Listen closely, and you can hear teens and SMU students joking about the Park Cities’ worst-kept secret: Anyone detained overnight in Highland Park or University Park gets a meal from Bubba’s.
But how did this tradition come into place?
“There wasn’t a whole lot of thought that went into it,” University Park spokesman Steve Mace said. “A few years back, there weren’t as many food places around.”
But for Bubba’s, the decision was highly strategic.
“The original agreement with University Park was to provide meals for prisoners under the requirement that the officer had to walk inside the store,” Bubba’s manager Harold Cox said. “That was a cheap way of getting security — if anyone had ill plans toward us, they’d see an officer.”
Cox estimates that the deal probably started in 1996. As for Highland Park, the town’s contract with Bubba’s has been in place since April 2007. But for right now, there’s a little hitch.
“Since we are without a facility now, Addison Police Department is where we transport persons that have been arrested,” Department of Public Safety Sgt. Lance Koppa said. “We anticipate continuing this agreement after the Town Hall remodel project is completed.”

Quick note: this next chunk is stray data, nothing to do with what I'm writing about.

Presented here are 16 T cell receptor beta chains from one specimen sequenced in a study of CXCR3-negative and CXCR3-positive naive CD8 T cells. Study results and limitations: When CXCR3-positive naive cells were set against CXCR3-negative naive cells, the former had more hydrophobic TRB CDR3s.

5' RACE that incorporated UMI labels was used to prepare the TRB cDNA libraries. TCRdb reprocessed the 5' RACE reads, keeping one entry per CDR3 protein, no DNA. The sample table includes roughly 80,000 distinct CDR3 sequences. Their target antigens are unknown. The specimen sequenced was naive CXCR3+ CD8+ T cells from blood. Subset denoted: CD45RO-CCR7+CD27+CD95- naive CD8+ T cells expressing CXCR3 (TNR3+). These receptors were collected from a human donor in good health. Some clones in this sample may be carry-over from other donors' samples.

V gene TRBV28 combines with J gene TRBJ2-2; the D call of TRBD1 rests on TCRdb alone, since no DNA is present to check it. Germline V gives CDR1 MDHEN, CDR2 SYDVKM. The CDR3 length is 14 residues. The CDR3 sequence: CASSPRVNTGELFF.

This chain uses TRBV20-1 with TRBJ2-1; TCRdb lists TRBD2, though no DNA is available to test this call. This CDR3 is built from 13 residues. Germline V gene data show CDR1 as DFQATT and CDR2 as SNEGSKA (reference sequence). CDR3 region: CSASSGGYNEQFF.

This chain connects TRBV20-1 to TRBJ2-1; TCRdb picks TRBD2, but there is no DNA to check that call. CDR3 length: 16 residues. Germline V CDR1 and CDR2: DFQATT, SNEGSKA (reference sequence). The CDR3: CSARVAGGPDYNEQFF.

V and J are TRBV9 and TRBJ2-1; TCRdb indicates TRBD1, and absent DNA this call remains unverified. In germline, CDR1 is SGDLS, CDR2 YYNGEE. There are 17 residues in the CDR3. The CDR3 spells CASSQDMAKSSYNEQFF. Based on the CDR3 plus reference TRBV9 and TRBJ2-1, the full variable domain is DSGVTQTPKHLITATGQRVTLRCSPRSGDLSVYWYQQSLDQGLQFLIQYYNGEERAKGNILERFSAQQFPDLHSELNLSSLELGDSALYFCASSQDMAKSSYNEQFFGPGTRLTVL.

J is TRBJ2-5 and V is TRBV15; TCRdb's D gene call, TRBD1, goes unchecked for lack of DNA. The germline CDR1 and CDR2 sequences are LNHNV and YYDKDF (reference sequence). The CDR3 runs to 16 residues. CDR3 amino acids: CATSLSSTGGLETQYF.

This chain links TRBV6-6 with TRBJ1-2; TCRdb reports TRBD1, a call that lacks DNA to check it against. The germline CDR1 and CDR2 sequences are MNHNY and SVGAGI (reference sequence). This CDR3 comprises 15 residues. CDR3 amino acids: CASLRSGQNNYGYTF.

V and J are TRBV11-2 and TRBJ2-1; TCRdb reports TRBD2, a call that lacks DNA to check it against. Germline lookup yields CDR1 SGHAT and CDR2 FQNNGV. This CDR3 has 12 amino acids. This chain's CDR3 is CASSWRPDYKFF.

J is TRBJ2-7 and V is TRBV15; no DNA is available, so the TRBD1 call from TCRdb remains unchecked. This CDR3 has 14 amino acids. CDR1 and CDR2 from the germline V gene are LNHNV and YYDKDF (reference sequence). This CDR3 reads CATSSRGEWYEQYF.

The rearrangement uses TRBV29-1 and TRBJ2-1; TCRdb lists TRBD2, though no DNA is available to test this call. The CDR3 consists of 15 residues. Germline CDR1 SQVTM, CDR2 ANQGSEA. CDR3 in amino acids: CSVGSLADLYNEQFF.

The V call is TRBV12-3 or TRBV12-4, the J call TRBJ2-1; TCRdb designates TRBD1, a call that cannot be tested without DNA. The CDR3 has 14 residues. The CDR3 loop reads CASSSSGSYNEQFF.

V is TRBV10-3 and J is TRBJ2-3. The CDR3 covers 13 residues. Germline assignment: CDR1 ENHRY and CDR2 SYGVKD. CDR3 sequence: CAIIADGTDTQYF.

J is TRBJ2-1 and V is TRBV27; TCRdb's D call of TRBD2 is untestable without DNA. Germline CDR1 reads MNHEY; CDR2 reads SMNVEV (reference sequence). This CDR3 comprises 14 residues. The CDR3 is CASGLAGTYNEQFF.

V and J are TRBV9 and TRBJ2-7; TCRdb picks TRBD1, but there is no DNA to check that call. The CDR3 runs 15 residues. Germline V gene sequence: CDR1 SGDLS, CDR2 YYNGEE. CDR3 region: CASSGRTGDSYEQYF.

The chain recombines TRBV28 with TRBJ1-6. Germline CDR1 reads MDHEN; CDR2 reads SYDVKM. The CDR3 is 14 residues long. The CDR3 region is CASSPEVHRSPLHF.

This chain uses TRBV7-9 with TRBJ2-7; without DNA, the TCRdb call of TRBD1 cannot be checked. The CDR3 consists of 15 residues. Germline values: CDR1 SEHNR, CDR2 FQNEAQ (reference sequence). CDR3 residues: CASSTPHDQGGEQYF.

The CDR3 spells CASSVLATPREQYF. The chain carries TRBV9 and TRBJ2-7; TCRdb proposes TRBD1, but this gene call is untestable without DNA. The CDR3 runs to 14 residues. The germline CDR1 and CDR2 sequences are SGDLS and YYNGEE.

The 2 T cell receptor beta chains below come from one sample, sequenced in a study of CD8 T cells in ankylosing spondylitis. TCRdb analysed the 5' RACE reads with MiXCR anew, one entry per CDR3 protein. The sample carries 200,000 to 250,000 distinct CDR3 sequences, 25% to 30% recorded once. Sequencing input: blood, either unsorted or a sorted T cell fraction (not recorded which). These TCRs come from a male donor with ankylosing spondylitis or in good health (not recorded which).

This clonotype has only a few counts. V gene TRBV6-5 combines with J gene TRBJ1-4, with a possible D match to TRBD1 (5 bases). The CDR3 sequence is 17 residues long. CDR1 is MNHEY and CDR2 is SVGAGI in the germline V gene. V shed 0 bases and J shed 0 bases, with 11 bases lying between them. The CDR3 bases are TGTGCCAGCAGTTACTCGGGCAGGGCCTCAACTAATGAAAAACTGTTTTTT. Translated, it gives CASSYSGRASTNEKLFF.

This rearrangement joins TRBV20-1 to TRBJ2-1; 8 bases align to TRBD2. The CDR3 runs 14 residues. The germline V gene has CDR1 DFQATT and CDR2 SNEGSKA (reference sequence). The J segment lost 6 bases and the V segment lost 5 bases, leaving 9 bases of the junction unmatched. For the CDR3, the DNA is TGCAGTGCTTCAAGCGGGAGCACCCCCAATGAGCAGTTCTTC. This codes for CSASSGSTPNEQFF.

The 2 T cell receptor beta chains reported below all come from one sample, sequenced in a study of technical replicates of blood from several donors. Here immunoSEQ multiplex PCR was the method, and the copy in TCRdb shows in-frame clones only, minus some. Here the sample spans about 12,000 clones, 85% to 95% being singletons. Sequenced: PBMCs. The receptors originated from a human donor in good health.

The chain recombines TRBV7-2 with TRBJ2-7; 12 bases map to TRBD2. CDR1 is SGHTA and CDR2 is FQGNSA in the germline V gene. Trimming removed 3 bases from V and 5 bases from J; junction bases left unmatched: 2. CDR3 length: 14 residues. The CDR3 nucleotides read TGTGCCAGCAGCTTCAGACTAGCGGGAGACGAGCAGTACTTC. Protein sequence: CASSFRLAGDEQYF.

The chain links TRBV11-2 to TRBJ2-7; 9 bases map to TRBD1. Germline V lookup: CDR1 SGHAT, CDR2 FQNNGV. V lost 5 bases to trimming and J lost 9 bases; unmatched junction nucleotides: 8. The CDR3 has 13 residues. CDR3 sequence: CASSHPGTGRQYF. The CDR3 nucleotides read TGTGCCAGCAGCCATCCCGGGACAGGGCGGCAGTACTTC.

So how does it all go down? Mace said that when a prisoner is being held, an officer will go by Bubba’s and pick up an order. But they may do other duties after that, so the meals aren’t necessarily hot when detainees get their hands on those Styrofoam boxes.
“I know that for folks in the holding cell, Bubba’s may be the furthest thing from their minds,” Mace said. “It’s kind of cold and dark, and not a fun place to be. It’s not the way you want to get Bubba’s.”
What do they get exactly? For breakfast, Bubba’s provides a sausage-and-egg biscuit with orange juice. For lunch or dinner, it’s milk, four tenders, a roll, and a sans-utensil veggie such as fries. If there’s a prisoner with diabetes, Bubba’s skips the milk or orange juice and goes all-veggie.
In terms of finances, Mace estimates that the meals cost University Park roughly $1,000 every eight or nine months. For Bubba’s, the goal is not profit-oriented.
“We don’t make money off the meals,” Cox said. “The city does assist us quite a bit. We try to maintain that relationship.”